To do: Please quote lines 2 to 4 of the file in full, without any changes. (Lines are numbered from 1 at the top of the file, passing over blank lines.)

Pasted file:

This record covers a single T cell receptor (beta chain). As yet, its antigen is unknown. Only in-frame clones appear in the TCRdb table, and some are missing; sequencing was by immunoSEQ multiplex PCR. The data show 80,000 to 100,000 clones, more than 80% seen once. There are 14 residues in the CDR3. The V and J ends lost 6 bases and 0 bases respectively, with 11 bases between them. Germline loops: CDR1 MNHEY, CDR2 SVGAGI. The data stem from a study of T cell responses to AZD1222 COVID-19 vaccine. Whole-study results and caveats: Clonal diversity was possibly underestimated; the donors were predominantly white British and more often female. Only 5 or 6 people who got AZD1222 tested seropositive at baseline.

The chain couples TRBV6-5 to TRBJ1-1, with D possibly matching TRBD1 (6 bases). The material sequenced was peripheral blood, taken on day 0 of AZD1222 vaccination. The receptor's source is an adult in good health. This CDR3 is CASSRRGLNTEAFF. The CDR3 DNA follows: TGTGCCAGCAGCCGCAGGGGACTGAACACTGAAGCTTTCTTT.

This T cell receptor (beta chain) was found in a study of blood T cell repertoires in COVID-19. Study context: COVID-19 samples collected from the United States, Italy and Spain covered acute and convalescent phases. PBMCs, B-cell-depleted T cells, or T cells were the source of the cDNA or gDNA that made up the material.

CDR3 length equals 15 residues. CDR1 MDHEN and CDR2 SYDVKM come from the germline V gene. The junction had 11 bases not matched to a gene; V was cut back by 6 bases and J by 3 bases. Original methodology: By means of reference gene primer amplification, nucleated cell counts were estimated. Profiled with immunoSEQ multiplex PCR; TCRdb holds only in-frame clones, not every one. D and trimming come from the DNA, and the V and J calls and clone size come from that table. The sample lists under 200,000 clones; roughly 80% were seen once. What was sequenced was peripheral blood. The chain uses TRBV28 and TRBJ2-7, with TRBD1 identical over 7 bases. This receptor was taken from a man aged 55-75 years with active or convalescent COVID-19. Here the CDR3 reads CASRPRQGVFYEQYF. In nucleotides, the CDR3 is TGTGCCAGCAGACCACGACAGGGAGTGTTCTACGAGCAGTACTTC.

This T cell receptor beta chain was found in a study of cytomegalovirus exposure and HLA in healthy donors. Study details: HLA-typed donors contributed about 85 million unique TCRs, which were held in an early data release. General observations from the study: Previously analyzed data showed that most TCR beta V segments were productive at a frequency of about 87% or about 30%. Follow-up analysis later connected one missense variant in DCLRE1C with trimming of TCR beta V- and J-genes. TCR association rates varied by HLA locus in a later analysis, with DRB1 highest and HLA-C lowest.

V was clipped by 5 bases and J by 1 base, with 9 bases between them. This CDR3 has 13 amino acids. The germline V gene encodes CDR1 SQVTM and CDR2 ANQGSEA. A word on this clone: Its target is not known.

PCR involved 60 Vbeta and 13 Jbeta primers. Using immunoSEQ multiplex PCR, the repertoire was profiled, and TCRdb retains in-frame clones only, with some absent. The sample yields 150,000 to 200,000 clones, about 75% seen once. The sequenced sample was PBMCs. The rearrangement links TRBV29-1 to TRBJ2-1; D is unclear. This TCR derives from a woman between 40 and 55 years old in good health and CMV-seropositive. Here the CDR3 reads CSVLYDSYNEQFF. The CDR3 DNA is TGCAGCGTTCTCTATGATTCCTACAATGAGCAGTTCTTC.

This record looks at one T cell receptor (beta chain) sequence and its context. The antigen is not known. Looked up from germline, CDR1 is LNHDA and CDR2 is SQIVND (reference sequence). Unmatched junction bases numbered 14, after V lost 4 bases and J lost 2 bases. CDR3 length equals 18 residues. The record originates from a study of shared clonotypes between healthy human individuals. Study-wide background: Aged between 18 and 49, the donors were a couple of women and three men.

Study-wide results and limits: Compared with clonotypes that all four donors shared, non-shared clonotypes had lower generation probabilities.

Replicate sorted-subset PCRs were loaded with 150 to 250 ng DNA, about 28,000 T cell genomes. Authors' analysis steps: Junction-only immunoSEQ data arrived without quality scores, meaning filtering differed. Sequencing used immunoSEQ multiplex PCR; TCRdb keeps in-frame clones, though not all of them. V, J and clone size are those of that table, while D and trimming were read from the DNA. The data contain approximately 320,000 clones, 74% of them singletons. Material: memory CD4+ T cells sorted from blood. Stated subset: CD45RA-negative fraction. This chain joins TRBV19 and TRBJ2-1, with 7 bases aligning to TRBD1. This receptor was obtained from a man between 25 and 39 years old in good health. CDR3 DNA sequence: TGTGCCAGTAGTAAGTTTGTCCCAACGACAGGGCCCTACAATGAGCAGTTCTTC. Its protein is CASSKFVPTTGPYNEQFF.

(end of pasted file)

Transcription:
The chain couples TRBV6-5 to TRBJ1-1, with D possibly matching TRBD1 (6 bases). The material sequenced was peripheral blood, taken on day 0 of AZD1222 vaccination. The receptor's source is an adult in good health. This CDR3 is CASSRRGLNTEAFF. The CDR3 DNA follows: TGTGCCAGCAGCCGCAGGGGACTGAACACTGAAGCTTTCTTT.

This T cell receptor (beta chain) was found in a study of blood T cell repertoires in COVID-19. Study context: COVID-19 samples collected from the United States, Italy and Spain covered acute and convalescent phases. PBMCs, B-cell-depleted T cells, or T cells were the source of the cDNA or gDNA that made up the material.

CDR3 length equals 15 residues. CDR1 MDHEN and CDR2 SYDVKM come from the germline V gene. The junction had 11 bases not matched to a gene; V was cut back by 6 bases and J by 3 bases. Original methodology: By means of reference gene primer amplification, nucleated cell counts were estimated. Profiled with immunoSEQ multiplex PCR; TCRdb holds only in-frame clones, not every one. D and trimming come from the DNA, and the V and J calls and clone size come from that table. The sample lists under 200,000 clones; roughly 80% were seen once. What was sequenced was peripheral blood. The chain uses TRBV28 and TRBJ2-7, with TRBD1 identical over 7 bases. This receptor was taken from a man aged 55-75 years with active or convalescent COVID-19. Here the CDR3 reads CASRPRQGVFYEQYF. In nucleotides, the CDR3 is TGTGCCAGCAGACCACGACAGGGAGTGTTCTACGAGCAGTACTTC.